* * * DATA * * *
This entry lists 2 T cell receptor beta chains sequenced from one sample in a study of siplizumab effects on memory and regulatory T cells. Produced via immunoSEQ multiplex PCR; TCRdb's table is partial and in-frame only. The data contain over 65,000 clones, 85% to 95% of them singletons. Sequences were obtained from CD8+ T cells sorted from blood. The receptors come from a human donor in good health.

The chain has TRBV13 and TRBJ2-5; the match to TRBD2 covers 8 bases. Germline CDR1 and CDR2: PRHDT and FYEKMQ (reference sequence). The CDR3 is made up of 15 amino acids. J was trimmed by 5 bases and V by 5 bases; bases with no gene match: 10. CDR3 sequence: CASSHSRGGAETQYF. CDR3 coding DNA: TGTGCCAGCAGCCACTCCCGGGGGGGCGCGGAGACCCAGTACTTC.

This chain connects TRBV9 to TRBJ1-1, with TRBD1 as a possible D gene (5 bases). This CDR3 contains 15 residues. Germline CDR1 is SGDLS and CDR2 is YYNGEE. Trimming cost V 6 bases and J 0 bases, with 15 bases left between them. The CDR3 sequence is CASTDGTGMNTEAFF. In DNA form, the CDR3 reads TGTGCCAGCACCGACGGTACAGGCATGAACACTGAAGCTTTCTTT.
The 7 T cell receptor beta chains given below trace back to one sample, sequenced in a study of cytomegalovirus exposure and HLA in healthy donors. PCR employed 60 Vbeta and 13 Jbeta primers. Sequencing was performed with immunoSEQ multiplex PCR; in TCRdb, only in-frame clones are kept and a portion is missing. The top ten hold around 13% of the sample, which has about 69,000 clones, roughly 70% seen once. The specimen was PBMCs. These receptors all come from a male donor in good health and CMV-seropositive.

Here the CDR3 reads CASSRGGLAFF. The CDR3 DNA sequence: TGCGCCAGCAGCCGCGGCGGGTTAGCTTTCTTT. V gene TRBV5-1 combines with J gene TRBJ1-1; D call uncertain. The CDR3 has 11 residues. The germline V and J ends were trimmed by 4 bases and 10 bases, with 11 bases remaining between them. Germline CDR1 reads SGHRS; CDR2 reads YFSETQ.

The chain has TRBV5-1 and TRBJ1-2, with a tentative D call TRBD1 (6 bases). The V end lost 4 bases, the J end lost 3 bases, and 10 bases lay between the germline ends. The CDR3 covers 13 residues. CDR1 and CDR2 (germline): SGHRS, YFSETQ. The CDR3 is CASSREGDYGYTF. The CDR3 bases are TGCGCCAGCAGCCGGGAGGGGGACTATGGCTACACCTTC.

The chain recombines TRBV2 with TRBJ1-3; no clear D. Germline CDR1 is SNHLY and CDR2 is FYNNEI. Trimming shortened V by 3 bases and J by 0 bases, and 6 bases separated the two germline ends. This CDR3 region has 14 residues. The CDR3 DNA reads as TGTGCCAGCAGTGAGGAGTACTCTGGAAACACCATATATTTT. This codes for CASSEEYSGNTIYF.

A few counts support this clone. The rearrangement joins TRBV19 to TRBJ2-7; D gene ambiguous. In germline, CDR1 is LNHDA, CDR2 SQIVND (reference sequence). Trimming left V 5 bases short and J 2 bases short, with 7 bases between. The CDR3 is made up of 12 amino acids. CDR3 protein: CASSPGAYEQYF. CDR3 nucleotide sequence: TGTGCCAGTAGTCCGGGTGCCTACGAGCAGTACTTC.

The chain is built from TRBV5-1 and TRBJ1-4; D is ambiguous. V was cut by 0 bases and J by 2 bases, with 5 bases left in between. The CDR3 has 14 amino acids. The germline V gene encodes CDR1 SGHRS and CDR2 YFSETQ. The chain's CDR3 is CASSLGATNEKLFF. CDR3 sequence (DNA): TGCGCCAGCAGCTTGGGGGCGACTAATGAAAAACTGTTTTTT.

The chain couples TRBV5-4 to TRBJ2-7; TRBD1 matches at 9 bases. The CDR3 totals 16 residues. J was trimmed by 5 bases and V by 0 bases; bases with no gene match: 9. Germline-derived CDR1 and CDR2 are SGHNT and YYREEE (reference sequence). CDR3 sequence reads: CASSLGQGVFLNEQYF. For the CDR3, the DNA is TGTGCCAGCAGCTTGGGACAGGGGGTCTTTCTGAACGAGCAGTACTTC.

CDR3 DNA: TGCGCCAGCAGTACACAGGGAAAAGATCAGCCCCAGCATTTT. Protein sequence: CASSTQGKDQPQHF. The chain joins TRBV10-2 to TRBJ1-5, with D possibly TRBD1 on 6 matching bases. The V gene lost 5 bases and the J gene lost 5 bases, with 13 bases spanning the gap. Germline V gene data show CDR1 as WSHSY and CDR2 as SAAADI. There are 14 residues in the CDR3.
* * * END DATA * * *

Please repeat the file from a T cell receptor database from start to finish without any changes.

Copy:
This entry lists 2 T cell receptor beta chains sequenced from one sample in a study of siplizumab effects on memory and regulatory T cells. Produced via immunoSEQ multiplex PCR; TCRdb's table is partial and in-frame only. The data contain over 65,000 clones, 85% to 95% of them singletons. Sequences were obtained from CD8+ T cells sorted from blood. The receptors come from a human donor in good health.

The chain has TRBV13 and TRBJ2-5; the match to TRBD2 covers 8 bases. Germline CDR1 and CDR2: PRHDT and FYEKMQ (reference sequence). The CDR3 is made up of 15 amino acids. J was trimmed by 5 bases and V by 5 bases; bases with no gene match: 10. CDR3 sequence: CASSHSRGGAETQYF. CDR3 coding DNA: TGTGCCAGCAGCCACTCCCGGGGGGGCGCGGAGACCCAGTACTTC.

This chain connects TRBV9 to TRBJ1-1, with TRBD1 as a possible D gene (5 bases). This CDR3 contains 15 residues. Germline CDR1 is SGDLS and CDR2 is YYNGEE. Trimming cost V 6 bases and J 0 bases, with 15 bases left between them. The CDR3 sequence is CASTDGTGMNTEAFF. In DNA form, the CDR3 reads TGTGCCAGCACCGACGGTACAGGCATGAACACTGAAGCTTTCTTT.
The 7 T cell receptor beta chains given below trace back to one sample, sequenced in a study of cytomegalovirus exposure and HLA in healthy donors. PCR employed 60 Vbeta and 13 Jbeta primers. Sequencing was performed with immunoSEQ multiplex PCR; in TCRdb, only in-frame clones are kept and a portion is missing. The top ten hold around 13% of the sample, which has about 69,000 clones, roughly 70% seen once. The specimen was PBMCs. These receptors all come from a male donor in good health and CMV-seropositive.

Here the CDR3 reads CASSRGGLAFF. The CDR3 DNA sequence: TGCGCCAGCAGCCGCGGCGGGTTAGCTTTCTTT. V gene TRBV5-1 combines with J gene TRBJ1-1; D call uncertain. The CDR3 has 11 residues. The germline V and J ends were trimmed by 4 bases and 10 bases, with 11 bases remaining between them. Germline CDR1 reads SGHRS; CDR2 reads YFSETQ.

The chain has TRBV5-1 and TRBJ1-2, with a tentative D call TRBD1 (6 bases). The V end lost 4 bases, the J end lost 3 bases, and 10 bases lay between the germline ends. The CDR3 covers 13 residues. CDR1 and CDR2 (germline): SGHRS, YFSETQ. The CDR3 is CASSREGDYGYTF. The CDR3 bases are TGCGCCAGCAGCCGGGAGGGGGACTATGGCTACACCTTC.

The chain recombines TRBV2 with TRBJ1-3; no clear D. Germline CDR1 is SNHLY and CDR2 is FYNNEI. Trimming shortened V by 3 bases and J by 0 bases, and 6 bases separated the two germline ends. This CDR3 region has 14 residues. The CDR3 DNA reads as TGTGCCAGCAGTGAGGAGTACTCTGGAAACACCATATATTTT. This codes for CASSEEYSGNTIYF.

A few counts support this clone. The rearrangement joins TRBV19 to TRBJ2-7; D gene ambiguous. In germline, CDR1 is LNHDA, CDR2 SQIVND (reference sequence). Trimming left V 5 bases short and J 2 bases short, with 7 bases between. The CDR3 is made up of 12 amino acids. CDR3 protein: CASSPGAYEQYF. CDR3 nucleotide sequence: TGTGCCAGTAGTCCGGGTGCCTACGAGCAGTACTTC.

The chain is built from TRBV5-1 and TRBJ1-4; D is ambiguous. V was cut by 0 bases and J by 2 bases, with 5 bases left in between. The CDR3 has 14 amino acids. The germline V gene encodes CDR1 SGHRS and CDR2 YFSETQ. The chain's CDR3 is CASSLGATNEKLFF. CDR3 sequence (DNA): TGCGCCAGCAGCTTGGGGGCGACTAATGAAAAACTGTTTTTT.

The chain couples TRBV5-4 to TRBJ2-7; TRBD1 matches at 9 bases. The CDR3 totals 16 residues. J was trimmed by 5 bases and V by 0 bases; bases with no gene match: 9. Germline-derived CDR1 and CDR2 are SGHNT and YYREEE (reference sequence). CDR3 sequence reads: CASSLGQGVFLNEQYF. For the CDR3, the DNA is TGTGCCAGCAGCTTGGGACAGGGGGTCTTTCTGAACGAGCAGTACTTC.

CDR3 DNA: TGCGCCAGCAGTACACAGGGAAAAGATCAGCCCCAGCATTTT. Protein sequence: CASSTQGKDQPQHF. The chain joins TRBV10-2 to TRBJ1-5, with D possibly TRBD1 on 6 matching bases. The V gene lost 5 bases and the J gene lost 5 bases, with 13 bases spanning the gap. Germline V gene data show CDR1 as WSHSY and CDR2 as SAAADI. There are 14 residues in the CDR3.